July 2002, Volume 3, Issue 1
Within the context of producing food for the
experimental, international township of Auroville,
the stewards of Annapurna aim to discover, develop,
demonstrate and document methods of food production
that are organic, regenerative, healthy and
humane. We emphasize the utilization of traditional
techniques and the conservation of indigenous
Who Are “We” Producing Food For?
Threshing Floor Extended
Ecologial Accounting Update
Bharat Nivas P.O.
Tamil Nadu 605 101
New Pond Created
discussing the pond's progress with the farm's supervisor,
In June a new pond was created near the
farm's entrance to capture rainwater runoff from 15 acres
of Annapurna land, and 75 acres of neighboring land. The pond's
water will be used to irrigate rice and cowfodder. Equipment
for the job was hired from Auroville's Water Harvest project.
In six days an excavator removed 1,735 lorry loads, or 5,200m3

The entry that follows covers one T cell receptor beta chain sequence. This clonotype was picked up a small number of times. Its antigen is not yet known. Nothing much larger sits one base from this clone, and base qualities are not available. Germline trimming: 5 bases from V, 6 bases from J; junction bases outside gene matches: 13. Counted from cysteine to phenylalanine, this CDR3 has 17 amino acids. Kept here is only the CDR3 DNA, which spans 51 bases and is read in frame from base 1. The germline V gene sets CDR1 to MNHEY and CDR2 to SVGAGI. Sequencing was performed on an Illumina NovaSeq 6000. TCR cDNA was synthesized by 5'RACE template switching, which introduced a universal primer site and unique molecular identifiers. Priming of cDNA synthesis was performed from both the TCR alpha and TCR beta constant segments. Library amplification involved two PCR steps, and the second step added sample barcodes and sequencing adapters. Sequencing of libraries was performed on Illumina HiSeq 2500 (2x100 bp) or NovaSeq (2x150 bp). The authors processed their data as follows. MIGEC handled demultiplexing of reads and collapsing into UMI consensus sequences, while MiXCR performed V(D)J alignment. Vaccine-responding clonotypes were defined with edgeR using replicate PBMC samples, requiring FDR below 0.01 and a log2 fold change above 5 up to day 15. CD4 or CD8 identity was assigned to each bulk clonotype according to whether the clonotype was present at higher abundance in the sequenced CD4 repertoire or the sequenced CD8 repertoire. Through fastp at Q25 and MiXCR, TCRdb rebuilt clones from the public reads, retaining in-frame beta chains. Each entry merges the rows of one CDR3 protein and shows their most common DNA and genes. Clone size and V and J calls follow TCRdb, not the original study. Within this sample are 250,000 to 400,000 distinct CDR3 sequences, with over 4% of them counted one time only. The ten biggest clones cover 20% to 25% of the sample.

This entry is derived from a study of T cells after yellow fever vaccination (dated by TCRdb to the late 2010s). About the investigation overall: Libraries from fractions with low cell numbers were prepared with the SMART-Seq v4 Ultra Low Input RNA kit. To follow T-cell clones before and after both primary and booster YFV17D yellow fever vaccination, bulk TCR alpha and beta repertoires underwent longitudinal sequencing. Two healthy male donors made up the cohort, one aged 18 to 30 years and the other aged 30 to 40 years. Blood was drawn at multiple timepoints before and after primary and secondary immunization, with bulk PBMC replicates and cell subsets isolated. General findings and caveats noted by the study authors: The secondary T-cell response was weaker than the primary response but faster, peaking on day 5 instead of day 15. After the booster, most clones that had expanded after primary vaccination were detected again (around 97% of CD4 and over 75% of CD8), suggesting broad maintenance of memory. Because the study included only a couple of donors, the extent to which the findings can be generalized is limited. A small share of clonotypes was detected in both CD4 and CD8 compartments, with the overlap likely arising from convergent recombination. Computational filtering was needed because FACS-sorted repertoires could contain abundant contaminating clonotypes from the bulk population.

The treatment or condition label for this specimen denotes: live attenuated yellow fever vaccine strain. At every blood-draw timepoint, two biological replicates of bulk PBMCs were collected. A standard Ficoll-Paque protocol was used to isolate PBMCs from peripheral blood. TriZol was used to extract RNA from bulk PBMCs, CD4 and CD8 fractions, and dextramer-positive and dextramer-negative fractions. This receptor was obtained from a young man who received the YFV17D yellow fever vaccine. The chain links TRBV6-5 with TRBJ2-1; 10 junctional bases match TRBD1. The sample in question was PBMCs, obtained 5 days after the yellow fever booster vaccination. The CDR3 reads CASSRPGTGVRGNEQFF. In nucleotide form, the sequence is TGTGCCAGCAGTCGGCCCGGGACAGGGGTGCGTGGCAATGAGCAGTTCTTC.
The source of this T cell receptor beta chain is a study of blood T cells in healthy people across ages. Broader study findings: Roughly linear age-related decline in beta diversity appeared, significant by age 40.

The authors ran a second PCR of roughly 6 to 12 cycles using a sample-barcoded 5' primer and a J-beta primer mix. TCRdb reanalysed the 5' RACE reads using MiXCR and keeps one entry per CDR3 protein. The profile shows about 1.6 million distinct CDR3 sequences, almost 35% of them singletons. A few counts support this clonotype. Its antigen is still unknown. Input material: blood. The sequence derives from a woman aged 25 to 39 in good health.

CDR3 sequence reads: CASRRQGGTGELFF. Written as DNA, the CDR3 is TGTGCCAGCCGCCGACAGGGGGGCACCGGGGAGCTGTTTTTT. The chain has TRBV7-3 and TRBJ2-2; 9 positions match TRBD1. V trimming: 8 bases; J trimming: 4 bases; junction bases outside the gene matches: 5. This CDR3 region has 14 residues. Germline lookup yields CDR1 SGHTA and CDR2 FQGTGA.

of soil from the site.
Irrigation Pipeline Extended and Deepened
This summer the farm hired Hare Krishna
and his team of diggers from neighboring Ottai village to
dig up the irrigation pipeline so that it could be repaired
and re-laid deeper.
The pipeline had suffered frequent
breakage due to soil expansion and contraction throughout
the year. We expect that we will have less trouble with the
pipe located deeper in the ground.
Lucy dozing in the green manure
Tabbu after her arrival
A new puppy joined the pack at Annapurna
earlier this year. We named her Tabbu. She was purchased from
a kennel in Pondicherry. We are teaching her all the important
do's and don't's (eg, do stay on the property, and don't eat
the chickens) and she is being trained to take up the usual
farm dog responsibilities. In her free time she plays with
the other dogs on the farm; Tara, Lucy, Minar and Coromandel.
In December 2001, Indu, a resident of Annapurna for 9 years,
died of pyometra. In May 2002, Kosha, age 13, expired.
posing with the rosella crop
with Tara (right side) and Tabbu (rear left)
Who Are “We” Producing Food For?
Starting with the economies
of food and farming, we should promote at home, and
encourage abroad, the ideal of local self-sufficiency.